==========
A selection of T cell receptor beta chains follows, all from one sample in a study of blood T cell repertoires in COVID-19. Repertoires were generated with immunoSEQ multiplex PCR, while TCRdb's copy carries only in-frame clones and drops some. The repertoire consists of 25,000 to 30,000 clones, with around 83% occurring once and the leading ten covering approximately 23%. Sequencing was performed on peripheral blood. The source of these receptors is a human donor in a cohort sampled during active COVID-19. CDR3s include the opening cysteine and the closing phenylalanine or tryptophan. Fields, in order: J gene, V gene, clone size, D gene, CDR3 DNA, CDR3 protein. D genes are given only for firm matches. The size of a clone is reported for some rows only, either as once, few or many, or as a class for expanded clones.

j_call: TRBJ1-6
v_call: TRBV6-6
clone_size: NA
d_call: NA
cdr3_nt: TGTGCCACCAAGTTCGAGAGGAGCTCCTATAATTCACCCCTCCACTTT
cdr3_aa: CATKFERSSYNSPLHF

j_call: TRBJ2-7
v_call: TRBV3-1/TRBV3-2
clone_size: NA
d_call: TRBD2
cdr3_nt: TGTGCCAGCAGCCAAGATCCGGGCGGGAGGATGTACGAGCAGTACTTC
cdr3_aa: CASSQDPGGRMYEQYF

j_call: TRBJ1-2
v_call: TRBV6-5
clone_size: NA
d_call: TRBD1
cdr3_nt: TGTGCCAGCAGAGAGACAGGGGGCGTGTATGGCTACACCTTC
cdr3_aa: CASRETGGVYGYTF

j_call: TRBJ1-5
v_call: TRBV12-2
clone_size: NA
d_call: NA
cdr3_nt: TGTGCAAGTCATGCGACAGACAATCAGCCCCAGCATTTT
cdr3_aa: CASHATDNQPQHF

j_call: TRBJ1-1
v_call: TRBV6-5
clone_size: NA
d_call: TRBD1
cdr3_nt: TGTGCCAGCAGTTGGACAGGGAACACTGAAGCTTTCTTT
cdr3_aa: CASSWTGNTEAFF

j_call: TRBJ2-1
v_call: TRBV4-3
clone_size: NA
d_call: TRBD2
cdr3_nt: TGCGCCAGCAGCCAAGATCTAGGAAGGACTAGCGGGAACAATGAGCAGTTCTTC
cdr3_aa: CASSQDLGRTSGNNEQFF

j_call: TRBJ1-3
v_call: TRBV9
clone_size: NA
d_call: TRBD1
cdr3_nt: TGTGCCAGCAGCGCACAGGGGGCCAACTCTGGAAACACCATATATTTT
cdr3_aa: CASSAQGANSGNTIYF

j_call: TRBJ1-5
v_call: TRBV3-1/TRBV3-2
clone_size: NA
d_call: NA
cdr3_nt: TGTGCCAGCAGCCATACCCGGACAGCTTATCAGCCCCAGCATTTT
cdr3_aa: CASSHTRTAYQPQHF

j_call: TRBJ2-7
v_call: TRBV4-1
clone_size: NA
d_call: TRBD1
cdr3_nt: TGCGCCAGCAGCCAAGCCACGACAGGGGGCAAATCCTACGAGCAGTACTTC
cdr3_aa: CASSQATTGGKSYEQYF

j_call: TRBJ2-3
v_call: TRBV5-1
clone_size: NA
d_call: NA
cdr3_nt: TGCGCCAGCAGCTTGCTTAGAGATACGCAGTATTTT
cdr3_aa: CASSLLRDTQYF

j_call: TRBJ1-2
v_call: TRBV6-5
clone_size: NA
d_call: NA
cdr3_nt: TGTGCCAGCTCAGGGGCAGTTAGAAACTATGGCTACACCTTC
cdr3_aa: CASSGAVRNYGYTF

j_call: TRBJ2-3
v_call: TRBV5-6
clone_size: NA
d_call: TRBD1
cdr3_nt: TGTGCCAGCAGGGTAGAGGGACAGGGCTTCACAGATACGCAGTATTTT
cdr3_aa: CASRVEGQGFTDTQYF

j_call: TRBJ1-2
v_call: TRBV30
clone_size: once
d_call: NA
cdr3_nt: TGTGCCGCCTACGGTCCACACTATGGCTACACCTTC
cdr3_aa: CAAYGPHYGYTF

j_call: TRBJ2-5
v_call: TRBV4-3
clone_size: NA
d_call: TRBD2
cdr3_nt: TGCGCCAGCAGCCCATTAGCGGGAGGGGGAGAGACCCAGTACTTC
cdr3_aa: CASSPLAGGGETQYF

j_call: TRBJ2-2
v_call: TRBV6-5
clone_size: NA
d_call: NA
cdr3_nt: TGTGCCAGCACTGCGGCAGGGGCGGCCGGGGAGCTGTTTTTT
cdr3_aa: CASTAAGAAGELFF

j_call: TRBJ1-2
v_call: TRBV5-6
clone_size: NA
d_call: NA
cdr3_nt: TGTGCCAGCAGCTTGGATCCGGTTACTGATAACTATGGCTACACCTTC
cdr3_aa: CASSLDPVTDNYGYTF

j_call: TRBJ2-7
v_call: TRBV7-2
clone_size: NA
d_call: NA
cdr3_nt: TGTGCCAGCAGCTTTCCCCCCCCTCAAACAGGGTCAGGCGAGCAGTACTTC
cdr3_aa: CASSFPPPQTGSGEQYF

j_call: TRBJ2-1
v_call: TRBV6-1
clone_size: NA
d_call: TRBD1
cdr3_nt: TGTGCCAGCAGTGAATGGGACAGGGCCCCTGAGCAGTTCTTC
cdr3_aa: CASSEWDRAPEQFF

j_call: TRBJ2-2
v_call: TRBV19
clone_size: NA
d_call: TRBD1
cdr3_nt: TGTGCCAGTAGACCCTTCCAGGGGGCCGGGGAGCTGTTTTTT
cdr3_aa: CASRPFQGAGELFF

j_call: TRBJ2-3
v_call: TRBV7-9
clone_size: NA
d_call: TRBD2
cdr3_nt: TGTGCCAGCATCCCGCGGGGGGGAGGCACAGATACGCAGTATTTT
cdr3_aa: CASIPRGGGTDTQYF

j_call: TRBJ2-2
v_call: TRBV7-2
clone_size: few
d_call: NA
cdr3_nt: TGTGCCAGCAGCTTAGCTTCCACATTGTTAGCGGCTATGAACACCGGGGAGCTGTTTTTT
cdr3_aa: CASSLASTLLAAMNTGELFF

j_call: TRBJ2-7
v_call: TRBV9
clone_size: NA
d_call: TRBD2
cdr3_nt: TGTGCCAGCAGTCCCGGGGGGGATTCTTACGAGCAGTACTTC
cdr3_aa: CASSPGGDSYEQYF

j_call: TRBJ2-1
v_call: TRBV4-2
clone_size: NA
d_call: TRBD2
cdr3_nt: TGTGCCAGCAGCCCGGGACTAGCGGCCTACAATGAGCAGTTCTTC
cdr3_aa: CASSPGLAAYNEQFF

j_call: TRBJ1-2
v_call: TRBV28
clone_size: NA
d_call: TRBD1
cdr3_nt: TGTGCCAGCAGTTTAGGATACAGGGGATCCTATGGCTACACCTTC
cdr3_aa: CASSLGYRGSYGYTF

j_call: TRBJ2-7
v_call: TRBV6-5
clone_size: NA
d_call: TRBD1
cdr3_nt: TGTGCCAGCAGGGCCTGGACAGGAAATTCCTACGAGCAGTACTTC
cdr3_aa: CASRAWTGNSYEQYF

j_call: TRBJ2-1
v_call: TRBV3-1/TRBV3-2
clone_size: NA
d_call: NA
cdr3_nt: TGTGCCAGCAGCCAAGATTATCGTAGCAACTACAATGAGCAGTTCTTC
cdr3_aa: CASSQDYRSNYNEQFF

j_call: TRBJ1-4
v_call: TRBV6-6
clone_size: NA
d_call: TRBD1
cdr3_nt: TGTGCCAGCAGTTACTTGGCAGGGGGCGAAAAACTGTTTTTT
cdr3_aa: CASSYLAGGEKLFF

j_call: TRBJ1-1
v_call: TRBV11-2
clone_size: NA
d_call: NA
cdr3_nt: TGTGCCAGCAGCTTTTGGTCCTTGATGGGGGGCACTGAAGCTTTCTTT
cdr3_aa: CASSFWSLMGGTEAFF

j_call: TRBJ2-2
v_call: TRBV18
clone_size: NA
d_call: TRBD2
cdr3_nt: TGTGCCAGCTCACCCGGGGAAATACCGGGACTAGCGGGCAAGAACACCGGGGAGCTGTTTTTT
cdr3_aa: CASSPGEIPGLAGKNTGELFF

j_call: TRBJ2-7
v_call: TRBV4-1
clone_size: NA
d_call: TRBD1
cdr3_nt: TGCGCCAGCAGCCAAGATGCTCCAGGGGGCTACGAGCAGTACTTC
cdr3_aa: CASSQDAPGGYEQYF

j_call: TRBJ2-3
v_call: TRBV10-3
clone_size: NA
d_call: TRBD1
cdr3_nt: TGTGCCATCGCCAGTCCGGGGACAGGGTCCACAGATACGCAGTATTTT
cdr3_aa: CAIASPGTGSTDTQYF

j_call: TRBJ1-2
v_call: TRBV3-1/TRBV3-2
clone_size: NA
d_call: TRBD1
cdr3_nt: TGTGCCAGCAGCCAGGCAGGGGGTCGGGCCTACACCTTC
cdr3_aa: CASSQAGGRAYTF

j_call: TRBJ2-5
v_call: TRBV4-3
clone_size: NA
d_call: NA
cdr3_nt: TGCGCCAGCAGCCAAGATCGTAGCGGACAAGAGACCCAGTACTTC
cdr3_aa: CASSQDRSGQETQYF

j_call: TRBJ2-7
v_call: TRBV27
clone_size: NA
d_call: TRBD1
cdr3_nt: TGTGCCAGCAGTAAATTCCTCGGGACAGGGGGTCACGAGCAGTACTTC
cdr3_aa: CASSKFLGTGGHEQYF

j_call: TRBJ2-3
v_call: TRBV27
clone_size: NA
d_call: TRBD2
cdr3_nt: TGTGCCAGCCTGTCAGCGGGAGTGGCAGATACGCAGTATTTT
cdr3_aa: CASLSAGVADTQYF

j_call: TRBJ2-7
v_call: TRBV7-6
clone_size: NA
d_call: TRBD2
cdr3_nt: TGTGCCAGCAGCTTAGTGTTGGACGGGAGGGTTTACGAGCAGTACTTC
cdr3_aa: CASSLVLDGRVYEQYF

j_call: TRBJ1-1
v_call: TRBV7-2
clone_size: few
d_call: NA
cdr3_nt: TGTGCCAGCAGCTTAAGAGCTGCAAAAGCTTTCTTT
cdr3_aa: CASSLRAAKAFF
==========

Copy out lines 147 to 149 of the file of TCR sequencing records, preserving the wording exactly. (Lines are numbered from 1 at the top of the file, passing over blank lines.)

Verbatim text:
v_call: TRBV6-5
clone_size: NA
d_call: TRBD1